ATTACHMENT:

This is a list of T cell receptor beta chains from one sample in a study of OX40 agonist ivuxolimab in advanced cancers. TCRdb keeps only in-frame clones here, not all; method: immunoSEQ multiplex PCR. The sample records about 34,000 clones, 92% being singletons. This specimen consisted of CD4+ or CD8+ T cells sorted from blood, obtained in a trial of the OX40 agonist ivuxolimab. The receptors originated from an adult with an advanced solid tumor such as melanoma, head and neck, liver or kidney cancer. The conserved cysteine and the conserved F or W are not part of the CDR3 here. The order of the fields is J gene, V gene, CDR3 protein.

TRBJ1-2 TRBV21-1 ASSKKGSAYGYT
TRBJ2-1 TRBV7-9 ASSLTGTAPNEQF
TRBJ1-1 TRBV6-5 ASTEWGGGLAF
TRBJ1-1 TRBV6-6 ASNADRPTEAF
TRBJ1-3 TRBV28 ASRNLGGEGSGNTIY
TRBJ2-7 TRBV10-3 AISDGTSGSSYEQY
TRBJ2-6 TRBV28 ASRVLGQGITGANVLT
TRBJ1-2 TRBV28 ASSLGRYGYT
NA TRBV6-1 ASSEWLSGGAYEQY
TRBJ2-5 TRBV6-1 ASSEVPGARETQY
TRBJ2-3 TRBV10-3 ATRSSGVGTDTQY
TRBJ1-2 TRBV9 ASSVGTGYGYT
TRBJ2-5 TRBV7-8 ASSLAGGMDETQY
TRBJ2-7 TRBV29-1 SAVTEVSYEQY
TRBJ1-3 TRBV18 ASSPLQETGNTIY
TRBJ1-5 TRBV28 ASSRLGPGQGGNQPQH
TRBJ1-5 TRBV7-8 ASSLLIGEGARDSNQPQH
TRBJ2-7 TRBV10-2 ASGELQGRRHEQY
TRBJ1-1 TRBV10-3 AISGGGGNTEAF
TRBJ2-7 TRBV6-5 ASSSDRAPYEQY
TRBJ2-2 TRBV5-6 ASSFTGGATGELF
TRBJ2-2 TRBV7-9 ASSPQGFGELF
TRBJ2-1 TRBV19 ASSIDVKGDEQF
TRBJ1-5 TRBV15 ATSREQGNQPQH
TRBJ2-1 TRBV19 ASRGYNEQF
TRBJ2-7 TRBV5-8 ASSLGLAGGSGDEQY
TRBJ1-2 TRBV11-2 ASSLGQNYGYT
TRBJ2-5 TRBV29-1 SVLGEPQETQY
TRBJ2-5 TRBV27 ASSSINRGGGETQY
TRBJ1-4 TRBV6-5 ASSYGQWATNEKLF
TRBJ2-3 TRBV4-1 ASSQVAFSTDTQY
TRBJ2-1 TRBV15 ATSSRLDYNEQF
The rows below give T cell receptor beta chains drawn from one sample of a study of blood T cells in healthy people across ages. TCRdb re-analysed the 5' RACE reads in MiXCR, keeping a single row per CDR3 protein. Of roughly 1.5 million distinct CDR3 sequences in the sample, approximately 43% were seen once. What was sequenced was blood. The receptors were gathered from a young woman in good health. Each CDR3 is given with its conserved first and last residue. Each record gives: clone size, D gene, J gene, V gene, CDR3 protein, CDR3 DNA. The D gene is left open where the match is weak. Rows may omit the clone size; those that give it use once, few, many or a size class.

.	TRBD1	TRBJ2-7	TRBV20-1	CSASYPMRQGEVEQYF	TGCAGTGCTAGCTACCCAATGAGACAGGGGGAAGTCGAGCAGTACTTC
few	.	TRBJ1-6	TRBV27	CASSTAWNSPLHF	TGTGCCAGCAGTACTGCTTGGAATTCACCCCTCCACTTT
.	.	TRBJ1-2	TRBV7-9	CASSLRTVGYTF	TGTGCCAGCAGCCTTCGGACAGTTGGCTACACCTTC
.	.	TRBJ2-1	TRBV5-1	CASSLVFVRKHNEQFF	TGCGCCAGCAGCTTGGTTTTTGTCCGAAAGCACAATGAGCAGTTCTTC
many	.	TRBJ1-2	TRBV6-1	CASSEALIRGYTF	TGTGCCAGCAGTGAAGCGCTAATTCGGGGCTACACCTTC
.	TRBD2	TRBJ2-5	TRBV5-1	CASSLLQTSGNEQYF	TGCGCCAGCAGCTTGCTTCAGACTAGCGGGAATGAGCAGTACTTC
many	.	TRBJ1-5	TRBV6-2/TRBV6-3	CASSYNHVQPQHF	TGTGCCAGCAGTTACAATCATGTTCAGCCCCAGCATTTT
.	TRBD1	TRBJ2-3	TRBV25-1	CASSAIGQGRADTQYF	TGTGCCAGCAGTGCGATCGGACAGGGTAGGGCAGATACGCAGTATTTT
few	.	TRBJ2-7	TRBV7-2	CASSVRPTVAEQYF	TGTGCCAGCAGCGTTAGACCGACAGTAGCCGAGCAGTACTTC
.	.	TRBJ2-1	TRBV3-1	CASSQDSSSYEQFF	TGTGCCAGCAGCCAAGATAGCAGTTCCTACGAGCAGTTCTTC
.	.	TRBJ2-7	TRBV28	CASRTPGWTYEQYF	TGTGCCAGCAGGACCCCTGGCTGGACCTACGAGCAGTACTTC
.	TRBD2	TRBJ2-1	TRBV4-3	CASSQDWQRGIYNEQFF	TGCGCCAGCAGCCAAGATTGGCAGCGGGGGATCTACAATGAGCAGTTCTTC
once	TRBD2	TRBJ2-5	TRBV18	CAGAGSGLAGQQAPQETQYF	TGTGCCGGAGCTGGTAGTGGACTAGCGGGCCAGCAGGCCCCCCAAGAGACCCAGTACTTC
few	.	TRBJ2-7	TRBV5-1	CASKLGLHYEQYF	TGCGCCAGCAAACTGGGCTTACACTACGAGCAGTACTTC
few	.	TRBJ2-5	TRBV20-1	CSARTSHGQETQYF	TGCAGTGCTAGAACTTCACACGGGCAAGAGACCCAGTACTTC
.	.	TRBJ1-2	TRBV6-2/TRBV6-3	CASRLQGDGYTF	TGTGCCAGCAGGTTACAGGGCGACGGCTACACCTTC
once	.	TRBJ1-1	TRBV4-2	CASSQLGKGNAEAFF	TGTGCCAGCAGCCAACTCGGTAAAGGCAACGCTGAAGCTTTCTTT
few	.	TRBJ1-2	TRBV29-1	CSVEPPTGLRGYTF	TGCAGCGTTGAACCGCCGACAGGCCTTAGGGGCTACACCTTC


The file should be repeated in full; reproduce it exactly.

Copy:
This is a list of T cell receptor beta chains from one sample in a study of OX40 agonist ivuxolimab in advanced cancers. TCRdb keeps only in-frame clones here, not all; method: immunoSEQ multiplex PCR. The sample records about 34,000 clones, 92% being singletons. This specimen consisted of CD4+ or CD8+ T cells sorted from blood, obtained in a trial of the OX40 agonist ivuxolimab. The receptors originated from an adult with an advanced solid tumor such as melanoma, head and neck, liver or kidney cancer. The conserved cysteine and the conserved F or W are not part of the CDR3 here. The order of the fields is J gene, V gene, CDR3 protein.

TRBJ1-2 TRBV21-1 ASSKKGSAYGYT
TRBJ2-1 TRBV7-9 ASSLTGTAPNEQF
TRBJ1-1 TRBV6-5 ASTEWGGGLAF
TRBJ1-1 TRBV6-6 ASNADRPTEAF
TRBJ1-3 TRBV28 ASRNLGGEGSGNTIY
TRBJ2-7 TRBV10-3 AISDGTSGSSYEQY
TRBJ2-6 TRBV28 ASRVLGQGITGANVLT
TRBJ1-2 TRBV28 ASSLGRYGYT
NA TRBV6-1 ASSEWLSGGAYEQY
TRBJ2-5 TRBV6-1 ASSEVPGARETQY
TRBJ2-3 TRBV10-3 ATRSSGVGTDTQY
TRBJ1-2 TRBV9 ASSVGTGYGYT
TRBJ2-5 TRBV7-8 ASSLAGGMDETQY
TRBJ2-7 TRBV29-1 SAVTEVSYEQY
TRBJ1-3 TRBV18 ASSPLQETGNTIY
TRBJ1-5 TRBV28 ASSRLGPGQGGNQPQH
TRBJ1-5 TRBV7-8 ASSLLIGEGARDSNQPQH
TRBJ2-7 TRBV10-2 ASGELQGRRHEQY
TRBJ1-1 TRBV10-3 AISGGGGNTEAF
TRBJ2-7 TRBV6-5 ASSSDRAPYEQY
TRBJ2-2 TRBV5-6 ASSFTGGATGELF
TRBJ2-2 TRBV7-9 ASSPQGFGELF
TRBJ2-1 TRBV19 ASSIDVKGDEQF
TRBJ1-5 TRBV15 ATSREQGNQPQH
TRBJ2-1 TRBV19 ASRGYNEQF
TRBJ2-7 TRBV5-8 ASSLGLAGGSGDEQY
TRBJ1-2 TRBV11-2 ASSLGQNYGYT
TRBJ2-5 TRBV29-1 SVLGEPQETQY
TRBJ2-5 TRBV27 ASSSINRGGGETQY
TRBJ1-4 TRBV6-5 ASSYGQWATNEKLF
TRBJ2-3 TRBV4-1 ASSQVAFSTDTQY
TRBJ2-1 TRBV15 ATSSRLDYNEQF
The rows below give T cell receptor beta chains drawn from one sample of a study of blood T cells in healthy people across ages. TCRdb re-analysed the 5' RACE reads in MiXCR, keeping a single row per CDR3 protein. Of roughly 1.5 million distinct CDR3 sequences in the sample, approximately 43% were seen once. What was sequenced was blood. The receptors were gathered from a young woman in good health. Each CDR3 is given with its conserved first and last residue. Each record gives: clone size, D gene, J gene, V gene, CDR3 protein, CDR3 DNA. The D gene is left open where the match is weak. Rows may omit the clone size; those that give it use once, few, many or a size class.

.	TRBD1	TRBJ2-7	TRBV20-1	CSASYPMRQGEVEQYF	TGCAGTGCTAGCTACCCAATGAGACAGGGGGAAGTCGAGCAGTACTTC
few	.	TRBJ1-6	TRBV27	CASSTAWNSPLHF	TGTGCCAGCAGTACTGCTTGGAATTCACCCCTCCACTTT
.	.	TRBJ1-2	TRBV7-9	CASSLRTVGYTF	TGTGCCAGCAGCCTTCGGACAGTTGGCTACACCTTC
.	.	TRBJ2-1	TRBV5-1	CASSLVFVRKHNEQFF	TGCGCCAGCAGCTTGGTTTTTGTCCGAAAGCACAATGAGCAGTTCTTC
many	.	TRBJ1-2	TRBV6-1	CASSEALIRGYTF	TGTGCCAGCAGTGAAGCGCTAATTCGGGGCTACACCTTC
.	TRBD2	TRBJ2-5	TRBV5-1	CASSLLQTSGNEQYF	TGCGCCAGCAGCTTGCTTCAGACTAGCGGGAATGAGCAGTACTTC
many	.	TRBJ1-5	TRBV6-2/TRBV6-3	CASSYNHVQPQHF	TGTGCCAGCAGTTACAATCATGTTCAGCCCCAGCATTTT
.	TRBD1	TRBJ2-3	TRBV25-1	CASSAIGQGRADTQYF	TGTGCCAGCAGTGCGATCGGACAGGGTAGGGCAGATACGCAGTATTTT
few	.	TRBJ2-7	TRBV7-2	CASSVRPTVAEQYF	TGTGCCAGCAGCGTTAGACCGACAGTAGCCGAGCAGTACTTC
.	.	TRBJ2-1	TRBV3-1	CASSQDSSSYEQFF	TGTGCCAGCAGCCAAGATAGCAGTTCCTACGAGCAGTTCTTC
.	.	TRBJ2-7	TRBV28	CASRTPGWTYEQYF	TGTGCCAGCAGGACCCCTGGCTGGACCTACGAGCAGTACTTC
.	TRBD2	TRBJ2-1	TRBV4-3	CASSQDWQRGIYNEQFF	TGCGCCAGCAGCCAAGATTGGCAGCGGGGGATCTACAATGAGCAGTTCTTC
once	TRBD2	TRBJ2-5	TRBV18	CAGAGSGLAGQQAPQETQYF	TGTGCCGGAGCTGGTAGTGGACTAGCGGGCCAGCAGGCCCCCCAAGAGACCCAGTACTTC
few	.	TRBJ2-7	TRBV5-1	CASKLGLHYEQYF	TGCGCCAGCAAACTGGGCTTACACTACGAGCAGTACTTC
few	.	TRBJ2-5	TRBV20-1	CSARTSHGQETQYF	TGCAGTGCTAGAACTTCACACGGGCAAGAGACCCAGTACTTC
.	.	TRBJ1-2	TRBV6-2/TRBV6-3	CASRLQGDGYTF	TGTGCCAGCAGGTTACAGGGCGACGGCTACACCTTC
once	.	TRBJ1-1	TRBV4-2	CASSQLGKGNAEAFF	TGTGCCAGCAGCCAACTCGGTAAAGGCAACGCTGAAGCTTTCTTT
few	.	TRBJ1-2	TRBV29-1	CSVEPPTGLRGYTF	TGCAGCGTTGAACCGCCGACAGGCCTTAGGGGCTACACCTTC